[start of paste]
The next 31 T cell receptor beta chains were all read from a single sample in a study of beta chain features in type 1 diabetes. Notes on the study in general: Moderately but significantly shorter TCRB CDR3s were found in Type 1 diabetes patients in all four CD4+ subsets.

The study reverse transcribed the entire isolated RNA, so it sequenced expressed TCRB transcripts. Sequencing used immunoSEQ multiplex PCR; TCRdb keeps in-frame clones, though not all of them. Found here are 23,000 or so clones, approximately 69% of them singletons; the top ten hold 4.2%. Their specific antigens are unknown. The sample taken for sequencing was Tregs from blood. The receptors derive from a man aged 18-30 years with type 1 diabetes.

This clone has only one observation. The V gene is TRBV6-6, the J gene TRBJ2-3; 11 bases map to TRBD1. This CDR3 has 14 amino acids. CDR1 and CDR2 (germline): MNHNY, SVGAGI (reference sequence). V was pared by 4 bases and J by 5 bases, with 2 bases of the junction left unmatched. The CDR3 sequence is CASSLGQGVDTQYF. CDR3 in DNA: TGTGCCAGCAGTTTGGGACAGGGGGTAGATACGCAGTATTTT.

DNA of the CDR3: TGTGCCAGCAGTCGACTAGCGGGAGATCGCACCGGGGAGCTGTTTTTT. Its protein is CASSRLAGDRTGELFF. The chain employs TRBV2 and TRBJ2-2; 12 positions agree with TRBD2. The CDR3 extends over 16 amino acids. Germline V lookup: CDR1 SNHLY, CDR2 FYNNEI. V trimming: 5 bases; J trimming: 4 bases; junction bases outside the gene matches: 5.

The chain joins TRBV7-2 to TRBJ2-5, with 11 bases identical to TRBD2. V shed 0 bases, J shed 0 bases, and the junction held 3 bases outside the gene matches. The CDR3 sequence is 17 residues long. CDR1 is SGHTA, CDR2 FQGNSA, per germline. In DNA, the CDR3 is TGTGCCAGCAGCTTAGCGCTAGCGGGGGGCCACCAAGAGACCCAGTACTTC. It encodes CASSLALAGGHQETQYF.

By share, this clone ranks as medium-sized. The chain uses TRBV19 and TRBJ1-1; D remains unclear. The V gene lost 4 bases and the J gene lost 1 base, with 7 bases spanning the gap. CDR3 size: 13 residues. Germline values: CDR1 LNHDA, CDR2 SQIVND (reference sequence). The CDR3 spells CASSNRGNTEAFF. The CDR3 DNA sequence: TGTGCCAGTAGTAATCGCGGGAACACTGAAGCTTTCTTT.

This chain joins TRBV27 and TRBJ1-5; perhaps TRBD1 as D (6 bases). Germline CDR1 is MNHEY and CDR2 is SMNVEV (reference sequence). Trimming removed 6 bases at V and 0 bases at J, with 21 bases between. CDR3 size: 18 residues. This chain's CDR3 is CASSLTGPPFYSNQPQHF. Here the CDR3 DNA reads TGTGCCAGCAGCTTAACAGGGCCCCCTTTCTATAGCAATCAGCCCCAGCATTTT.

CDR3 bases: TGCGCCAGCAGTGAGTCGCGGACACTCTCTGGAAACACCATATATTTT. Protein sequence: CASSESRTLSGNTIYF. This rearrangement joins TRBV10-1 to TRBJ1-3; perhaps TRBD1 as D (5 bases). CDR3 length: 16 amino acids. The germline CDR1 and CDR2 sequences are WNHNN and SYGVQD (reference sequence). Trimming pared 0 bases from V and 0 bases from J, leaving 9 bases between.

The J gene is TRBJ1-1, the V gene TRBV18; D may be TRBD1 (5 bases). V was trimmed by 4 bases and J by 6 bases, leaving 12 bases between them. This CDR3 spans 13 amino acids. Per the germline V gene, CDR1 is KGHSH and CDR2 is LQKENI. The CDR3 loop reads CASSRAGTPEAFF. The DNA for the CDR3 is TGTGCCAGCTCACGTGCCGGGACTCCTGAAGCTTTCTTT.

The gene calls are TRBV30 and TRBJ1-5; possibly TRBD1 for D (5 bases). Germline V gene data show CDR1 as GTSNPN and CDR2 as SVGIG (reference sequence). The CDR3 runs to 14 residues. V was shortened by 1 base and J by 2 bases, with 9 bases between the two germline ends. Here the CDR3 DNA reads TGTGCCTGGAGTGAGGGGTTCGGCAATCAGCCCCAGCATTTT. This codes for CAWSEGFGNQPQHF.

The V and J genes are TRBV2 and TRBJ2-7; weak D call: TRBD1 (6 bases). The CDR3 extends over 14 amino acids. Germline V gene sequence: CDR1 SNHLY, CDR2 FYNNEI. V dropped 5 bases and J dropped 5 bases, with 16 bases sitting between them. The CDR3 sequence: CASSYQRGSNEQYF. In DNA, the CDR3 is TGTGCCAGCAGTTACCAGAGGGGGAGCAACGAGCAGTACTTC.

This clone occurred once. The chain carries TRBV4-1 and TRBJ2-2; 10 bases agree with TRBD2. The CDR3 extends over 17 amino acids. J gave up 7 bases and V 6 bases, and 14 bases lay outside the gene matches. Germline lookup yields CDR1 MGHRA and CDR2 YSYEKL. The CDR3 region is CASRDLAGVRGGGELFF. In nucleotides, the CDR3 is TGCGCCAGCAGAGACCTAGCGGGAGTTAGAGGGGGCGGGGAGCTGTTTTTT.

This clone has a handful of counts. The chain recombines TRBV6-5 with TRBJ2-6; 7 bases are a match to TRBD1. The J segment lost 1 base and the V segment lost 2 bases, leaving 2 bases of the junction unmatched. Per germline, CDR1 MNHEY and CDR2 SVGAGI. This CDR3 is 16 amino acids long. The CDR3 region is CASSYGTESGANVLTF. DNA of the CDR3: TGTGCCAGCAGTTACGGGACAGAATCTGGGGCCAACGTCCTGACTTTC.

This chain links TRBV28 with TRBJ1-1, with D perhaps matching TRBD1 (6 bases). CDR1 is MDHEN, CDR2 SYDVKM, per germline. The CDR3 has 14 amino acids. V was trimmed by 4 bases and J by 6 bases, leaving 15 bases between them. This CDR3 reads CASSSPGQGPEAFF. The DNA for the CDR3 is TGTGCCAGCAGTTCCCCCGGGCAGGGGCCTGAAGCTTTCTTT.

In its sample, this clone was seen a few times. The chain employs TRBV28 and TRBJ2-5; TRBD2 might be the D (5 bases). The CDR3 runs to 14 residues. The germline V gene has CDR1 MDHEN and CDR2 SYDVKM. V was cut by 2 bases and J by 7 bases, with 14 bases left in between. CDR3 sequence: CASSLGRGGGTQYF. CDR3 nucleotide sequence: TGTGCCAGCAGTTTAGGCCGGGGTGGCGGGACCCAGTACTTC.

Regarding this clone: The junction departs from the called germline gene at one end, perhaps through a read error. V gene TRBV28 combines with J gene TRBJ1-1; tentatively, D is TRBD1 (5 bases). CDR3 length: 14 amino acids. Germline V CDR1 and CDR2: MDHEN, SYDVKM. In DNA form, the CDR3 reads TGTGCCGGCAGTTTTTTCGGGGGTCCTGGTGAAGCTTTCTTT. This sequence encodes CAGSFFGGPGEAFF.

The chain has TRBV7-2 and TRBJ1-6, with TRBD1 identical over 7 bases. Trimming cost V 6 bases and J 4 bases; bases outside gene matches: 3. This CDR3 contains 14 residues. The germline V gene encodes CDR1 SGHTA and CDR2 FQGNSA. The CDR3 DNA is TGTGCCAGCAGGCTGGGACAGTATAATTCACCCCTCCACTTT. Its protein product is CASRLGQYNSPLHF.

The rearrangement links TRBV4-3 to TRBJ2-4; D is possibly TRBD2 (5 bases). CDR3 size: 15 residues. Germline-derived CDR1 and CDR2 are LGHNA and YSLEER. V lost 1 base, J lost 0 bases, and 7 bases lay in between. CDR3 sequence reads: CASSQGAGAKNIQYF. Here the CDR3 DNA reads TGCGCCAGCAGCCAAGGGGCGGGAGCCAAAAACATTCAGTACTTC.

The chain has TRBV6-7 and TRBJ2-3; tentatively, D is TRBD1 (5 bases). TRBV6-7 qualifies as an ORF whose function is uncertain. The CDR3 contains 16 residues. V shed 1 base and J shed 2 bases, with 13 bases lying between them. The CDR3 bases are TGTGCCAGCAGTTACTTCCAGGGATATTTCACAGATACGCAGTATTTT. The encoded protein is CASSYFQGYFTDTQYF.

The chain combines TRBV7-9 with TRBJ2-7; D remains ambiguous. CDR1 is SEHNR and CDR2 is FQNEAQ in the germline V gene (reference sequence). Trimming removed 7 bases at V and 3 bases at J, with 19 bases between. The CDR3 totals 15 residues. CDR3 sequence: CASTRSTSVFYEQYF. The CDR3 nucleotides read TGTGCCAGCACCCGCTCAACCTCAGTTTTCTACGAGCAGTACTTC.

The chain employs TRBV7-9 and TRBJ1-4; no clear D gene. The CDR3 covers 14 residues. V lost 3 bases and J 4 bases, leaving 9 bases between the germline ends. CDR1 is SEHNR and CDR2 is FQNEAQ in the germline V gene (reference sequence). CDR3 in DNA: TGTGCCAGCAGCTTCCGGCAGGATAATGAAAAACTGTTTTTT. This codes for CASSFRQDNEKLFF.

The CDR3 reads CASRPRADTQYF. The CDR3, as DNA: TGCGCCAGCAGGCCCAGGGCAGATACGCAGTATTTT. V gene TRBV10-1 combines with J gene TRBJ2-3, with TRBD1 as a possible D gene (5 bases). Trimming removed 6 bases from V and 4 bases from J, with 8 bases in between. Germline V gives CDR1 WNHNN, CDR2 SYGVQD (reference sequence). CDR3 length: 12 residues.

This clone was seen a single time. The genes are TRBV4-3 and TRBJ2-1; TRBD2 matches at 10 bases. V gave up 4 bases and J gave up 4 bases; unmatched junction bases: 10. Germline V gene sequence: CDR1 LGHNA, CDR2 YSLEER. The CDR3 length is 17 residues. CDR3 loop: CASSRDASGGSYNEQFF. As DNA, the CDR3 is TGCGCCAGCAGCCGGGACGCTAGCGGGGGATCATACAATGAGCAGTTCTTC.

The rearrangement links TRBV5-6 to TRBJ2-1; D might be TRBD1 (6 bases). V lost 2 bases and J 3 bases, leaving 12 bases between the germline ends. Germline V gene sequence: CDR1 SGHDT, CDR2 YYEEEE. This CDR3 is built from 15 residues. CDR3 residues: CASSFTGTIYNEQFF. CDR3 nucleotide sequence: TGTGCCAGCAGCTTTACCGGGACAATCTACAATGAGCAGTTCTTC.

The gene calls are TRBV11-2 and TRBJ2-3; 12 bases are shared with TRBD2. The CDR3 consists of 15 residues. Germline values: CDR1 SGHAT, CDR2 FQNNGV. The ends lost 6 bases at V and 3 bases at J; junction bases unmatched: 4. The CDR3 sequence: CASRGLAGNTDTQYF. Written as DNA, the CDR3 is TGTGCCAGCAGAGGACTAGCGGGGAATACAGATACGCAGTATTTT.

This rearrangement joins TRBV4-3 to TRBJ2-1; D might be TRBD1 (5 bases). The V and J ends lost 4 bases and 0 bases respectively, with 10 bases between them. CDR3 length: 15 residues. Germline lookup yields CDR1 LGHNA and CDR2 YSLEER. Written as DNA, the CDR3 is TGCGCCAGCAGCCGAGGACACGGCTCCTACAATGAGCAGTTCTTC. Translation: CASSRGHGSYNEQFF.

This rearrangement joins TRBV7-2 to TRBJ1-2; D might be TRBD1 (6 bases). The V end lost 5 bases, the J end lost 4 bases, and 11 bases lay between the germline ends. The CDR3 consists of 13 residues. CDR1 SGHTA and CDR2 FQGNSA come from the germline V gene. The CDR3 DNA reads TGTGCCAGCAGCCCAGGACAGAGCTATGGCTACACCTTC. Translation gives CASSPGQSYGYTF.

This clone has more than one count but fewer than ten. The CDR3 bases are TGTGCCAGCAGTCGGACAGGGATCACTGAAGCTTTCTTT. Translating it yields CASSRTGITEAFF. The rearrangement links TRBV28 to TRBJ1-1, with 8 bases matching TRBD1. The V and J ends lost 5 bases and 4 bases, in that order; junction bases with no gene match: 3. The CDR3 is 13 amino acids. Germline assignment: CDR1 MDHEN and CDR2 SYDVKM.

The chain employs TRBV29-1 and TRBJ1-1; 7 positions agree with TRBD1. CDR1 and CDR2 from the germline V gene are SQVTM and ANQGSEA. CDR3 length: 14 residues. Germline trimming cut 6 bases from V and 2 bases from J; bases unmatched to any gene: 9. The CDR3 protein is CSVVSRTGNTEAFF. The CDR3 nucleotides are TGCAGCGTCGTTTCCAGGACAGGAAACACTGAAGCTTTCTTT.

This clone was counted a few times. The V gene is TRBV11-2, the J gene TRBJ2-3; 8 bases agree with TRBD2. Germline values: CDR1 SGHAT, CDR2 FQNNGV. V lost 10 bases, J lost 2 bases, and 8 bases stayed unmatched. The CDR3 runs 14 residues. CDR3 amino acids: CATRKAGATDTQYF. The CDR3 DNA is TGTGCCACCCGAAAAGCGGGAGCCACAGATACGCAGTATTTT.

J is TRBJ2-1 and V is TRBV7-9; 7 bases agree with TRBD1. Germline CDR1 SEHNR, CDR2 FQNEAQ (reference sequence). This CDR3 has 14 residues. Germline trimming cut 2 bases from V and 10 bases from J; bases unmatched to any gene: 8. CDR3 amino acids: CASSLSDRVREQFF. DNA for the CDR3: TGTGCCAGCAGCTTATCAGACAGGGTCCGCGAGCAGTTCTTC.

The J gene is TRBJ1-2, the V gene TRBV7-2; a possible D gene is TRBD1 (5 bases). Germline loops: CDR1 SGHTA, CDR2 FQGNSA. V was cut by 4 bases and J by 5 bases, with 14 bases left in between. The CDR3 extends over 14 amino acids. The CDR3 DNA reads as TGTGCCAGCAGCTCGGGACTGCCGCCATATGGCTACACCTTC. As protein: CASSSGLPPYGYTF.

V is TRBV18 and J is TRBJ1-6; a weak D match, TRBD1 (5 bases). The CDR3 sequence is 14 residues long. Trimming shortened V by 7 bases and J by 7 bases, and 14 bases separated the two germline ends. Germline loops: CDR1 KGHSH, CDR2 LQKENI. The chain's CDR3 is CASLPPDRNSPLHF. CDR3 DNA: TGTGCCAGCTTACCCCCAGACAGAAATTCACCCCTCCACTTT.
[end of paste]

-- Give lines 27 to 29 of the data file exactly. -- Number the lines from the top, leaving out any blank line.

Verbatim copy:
This rearrangement joins TRBV7-2 to TRBJ1-2; D might be TRBD1 (6 bases). The V end lost 5 bases, the J end lost 4 bases, and 11 bases lay between the germline ends. The CDR3 consists of 13 residues. CDR1 SGHTA and CDR2 FQGNSA come from the germline V gene. The CDR3 DNA reads TGTGCCAGCAGCCCAGGACAGAGCTATGGCTACACCTTC. Translation gives CASSPGQSYGYTF.

This clone has more than one count but fewer than ten. The CDR3 bases are TGTGCCAGCAGTCGGACAGGGATCACTGAAGCTTTCTTT. Translating it yields CASSRTGITEAFF. The rearrangement links TRBV28 to TRBJ1-1, with 8 bases matching TRBD1. The V and J ends lost 5 bases and 4 bases, in that order; junction bases with no gene match: 3. The CDR3 is 13 amino acids. Germline assignment: CDR1 MDHEN and CDR2 SYDVKM.

The chain employs TRBV29-1 and TRBJ1-1; 7 positions agree with TRBD1. CDR1 and CDR2 from the germline V gene are SQVTM and ANQGSEA. CDR3 length: 14 residues. Germline trimming cut 6 bases from V and 2 bases from J; bases unmatched to any gene: 9. The CDR3 protein is CSVVSRTGNTEAFF. The CDR3 nucleotides are TGCAGCGTCGTTTCCAGGACAGGAAACACTGAAGCTTTCTTT.